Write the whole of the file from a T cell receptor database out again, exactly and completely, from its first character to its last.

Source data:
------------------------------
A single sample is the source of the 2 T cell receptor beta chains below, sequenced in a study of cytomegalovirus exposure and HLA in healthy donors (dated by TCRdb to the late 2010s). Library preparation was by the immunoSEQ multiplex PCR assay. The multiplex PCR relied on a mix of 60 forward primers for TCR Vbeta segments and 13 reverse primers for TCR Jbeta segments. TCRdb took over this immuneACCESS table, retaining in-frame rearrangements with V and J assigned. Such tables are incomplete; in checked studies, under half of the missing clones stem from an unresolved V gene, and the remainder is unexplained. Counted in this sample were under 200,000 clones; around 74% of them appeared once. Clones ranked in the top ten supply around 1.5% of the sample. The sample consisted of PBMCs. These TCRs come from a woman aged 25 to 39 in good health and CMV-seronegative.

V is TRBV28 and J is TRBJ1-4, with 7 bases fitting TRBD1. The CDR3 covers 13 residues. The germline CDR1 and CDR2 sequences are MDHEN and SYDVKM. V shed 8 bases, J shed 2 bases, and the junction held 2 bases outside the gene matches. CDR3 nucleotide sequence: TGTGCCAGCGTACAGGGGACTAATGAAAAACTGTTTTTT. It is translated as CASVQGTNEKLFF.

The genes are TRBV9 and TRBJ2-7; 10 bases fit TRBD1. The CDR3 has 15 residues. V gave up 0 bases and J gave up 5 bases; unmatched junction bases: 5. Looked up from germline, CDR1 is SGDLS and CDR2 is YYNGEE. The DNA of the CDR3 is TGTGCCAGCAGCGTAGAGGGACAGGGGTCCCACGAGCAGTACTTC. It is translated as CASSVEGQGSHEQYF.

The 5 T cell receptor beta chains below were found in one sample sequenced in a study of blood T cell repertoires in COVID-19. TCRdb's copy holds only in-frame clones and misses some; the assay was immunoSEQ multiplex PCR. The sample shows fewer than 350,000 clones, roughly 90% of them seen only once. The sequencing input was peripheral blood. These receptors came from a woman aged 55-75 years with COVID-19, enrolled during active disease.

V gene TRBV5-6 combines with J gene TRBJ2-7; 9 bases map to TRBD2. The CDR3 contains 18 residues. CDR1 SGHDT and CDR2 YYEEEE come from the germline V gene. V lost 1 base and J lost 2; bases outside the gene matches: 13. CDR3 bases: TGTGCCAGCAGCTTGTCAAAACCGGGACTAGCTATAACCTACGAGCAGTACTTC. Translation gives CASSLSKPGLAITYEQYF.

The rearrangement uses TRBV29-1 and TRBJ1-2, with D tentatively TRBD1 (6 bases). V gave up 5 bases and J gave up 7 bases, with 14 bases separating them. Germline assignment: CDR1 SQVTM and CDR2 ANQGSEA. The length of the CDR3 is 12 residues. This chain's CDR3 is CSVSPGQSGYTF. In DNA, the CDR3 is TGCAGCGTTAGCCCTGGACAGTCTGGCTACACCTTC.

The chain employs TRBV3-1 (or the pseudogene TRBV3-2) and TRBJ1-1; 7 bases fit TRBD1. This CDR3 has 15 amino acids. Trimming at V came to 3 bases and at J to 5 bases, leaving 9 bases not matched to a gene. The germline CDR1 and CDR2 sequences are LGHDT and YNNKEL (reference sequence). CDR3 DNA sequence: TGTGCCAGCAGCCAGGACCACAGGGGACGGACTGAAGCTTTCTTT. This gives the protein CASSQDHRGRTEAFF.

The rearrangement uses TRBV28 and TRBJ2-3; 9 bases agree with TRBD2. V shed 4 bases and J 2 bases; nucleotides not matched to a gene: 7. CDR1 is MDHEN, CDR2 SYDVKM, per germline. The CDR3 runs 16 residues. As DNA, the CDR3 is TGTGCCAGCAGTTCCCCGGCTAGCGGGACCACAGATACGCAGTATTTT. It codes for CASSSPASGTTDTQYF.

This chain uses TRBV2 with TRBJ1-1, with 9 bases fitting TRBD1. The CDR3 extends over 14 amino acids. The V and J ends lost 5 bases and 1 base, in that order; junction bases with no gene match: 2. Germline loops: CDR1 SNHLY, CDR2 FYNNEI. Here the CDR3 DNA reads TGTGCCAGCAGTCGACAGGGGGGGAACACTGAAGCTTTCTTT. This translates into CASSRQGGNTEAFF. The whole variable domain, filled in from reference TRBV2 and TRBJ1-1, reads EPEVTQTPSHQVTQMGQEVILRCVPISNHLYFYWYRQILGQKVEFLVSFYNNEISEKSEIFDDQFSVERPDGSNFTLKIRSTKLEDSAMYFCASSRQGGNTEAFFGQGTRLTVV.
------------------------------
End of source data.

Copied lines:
A single sample is the source of the 2 T cell receptor beta chains below, sequenced in a study of cytomegalovirus exposure and HLA in healthy donors (dated by TCRdb to the late 2010s). Library preparation was by the immunoSEQ multiplex PCR assay. The multiplex PCR relied on a mix of 60 forward primers for TCR Vbeta segments and 13 reverse primers for TCR Jbeta segments. TCRdb took over this immuneACCESS table, retaining in-frame rearrangements with V and J assigned. Such tables are incomplete; in checked studies, under half of the missing clones stem from an unresolved V gene, and the remainder is unexplained. Counted in this sample were under 200,000 clones; around 74% of them appeared once. Clones ranked in the top ten supply around 1.5% of the sample. The sample consisted of PBMCs. These TCRs come from a woman aged 25 to 39 in good health and CMV-seronegative.

V is TRBV28 and J is TRBJ1-4, with 7 bases fitting TRBD1. The CDR3 covers 13 residues. The germline CDR1 and CDR2 sequences are MDHEN and SYDVKM. V shed 8 bases, J shed 2 bases, and the junction held 2 bases outside the gene matches. CDR3 nucleotide sequence: TGTGCCAGCGTACAGGGGACTAATGAAAAACTGTTTTTT. It is translated as CASVQGTNEKLFF.

The genes are TRBV9 and TRBJ2-7; 10 bases fit TRBD1. The CDR3 has 15 residues. V gave up 0 bases and J gave up 5 bases; unmatched junction bases: 5. Looked up from germline, CDR1 is SGDLS and CDR2 is YYNGEE. The DNA of the CDR3 is TGTGCCAGCAGCGTAGAGGGACAGGGGTCCCACGAGCAGTACTTC. It is translated as CASSVEGQGSHEQYF.

The 5 T cell receptor beta chains below were found in one sample sequenced in a study of blood T cell repertoires in COVID-19. TCRdb's copy holds only in-frame clones and misses some; the assay was immunoSEQ multiplex PCR. The sample shows fewer than 350,000 clones, roughly 90% of them seen only once. The sequencing input was peripheral blood. These receptors came from a woman aged 55-75 years with COVID-19, enrolled during active disease.

V gene TRBV5-6 combines with J gene TRBJ2-7; 9 bases map to TRBD2. The CDR3 contains 18 residues. CDR1 SGHDT and CDR2 YYEEEE come from the germline V gene. V lost 1 base and J lost 2; bases outside the gene matches: 13. CDR3 bases: TGTGCCAGCAGCTTGTCAAAACCGGGACTAGCTATAACCTACGAGCAGTACTTC. Translation gives CASSLSKPGLAITYEQYF.

The rearrangement uses TRBV29-1 and TRBJ1-2, with D tentatively TRBD1 (6 bases). V gave up 5 bases and J gave up 7 bases, with 14 bases separating them. Germline assignment: CDR1 SQVTM and CDR2 ANQGSEA. The length of the CDR3 is 12 residues. This chain's CDR3 is CSVSPGQSGYTF. In DNA, the CDR3 is TGCAGCGTTAGCCCTGGACAGTCTGGCTACACCTTC.

The chain employs TRBV3-1 (or the pseudogene TRBV3-2) and TRBJ1-1; 7 bases fit TRBD1. This CDR3 has 15 amino acids. Trimming at V came to 3 bases and at J to 5 bases, leaving 9 bases not matched to a gene. The germline CDR1 and CDR2 sequences are LGHDT and YNNKEL (reference sequence). CDR3 DNA sequence: TGTGCCAGCAGCCAGGACCACAGGGGACGGACTGAAGCTTTCTTT. This gives the protein CASSQDHRGRTEAFF.

The rearrangement uses TRBV28 and TRBJ2-3; 9 bases agree with TRBD2. V shed 4 bases and J 2 bases; nucleotides not matched to a gene: 7. CDR1 is MDHEN, CDR2 SYDVKM, per germline. The CDR3 runs 16 residues. As DNA, the CDR3 is TGTGCCAGCAGTTCCCCGGCTAGCGGGACCACAGATACGCAGTATTTT. It codes for CASSSPASGTTDTQYF.

This chain uses TRBV2 with TRBJ1-1, with 9 bases fitting TRBD1. The CDR3 extends over 14 amino acids. The V and J ends lost 5 bases and 1 base, in that order; junction bases with no gene match: 2. Germline loops: CDR1 SNHLY, CDR2 FYNNEI. Here the CDR3 DNA reads TGTGCCAGCAGTCGACAGGGGGGGAACACTGAAGCTTTCTTT. This translates into CASSRQGGNTEAFF. The whole variable domain, filled in from reference TRBV2 and TRBJ1-1, reads EPEVTQTPSHQVTQMGQEVILRCVPISNHLYFYWYRQILGQKVEFLVSFYNNEISEKSEIFDDQFSVERPDGSNFTLKIRSTKLEDSAMYFCASSRQGGNTEAFFGQGTRLTVV.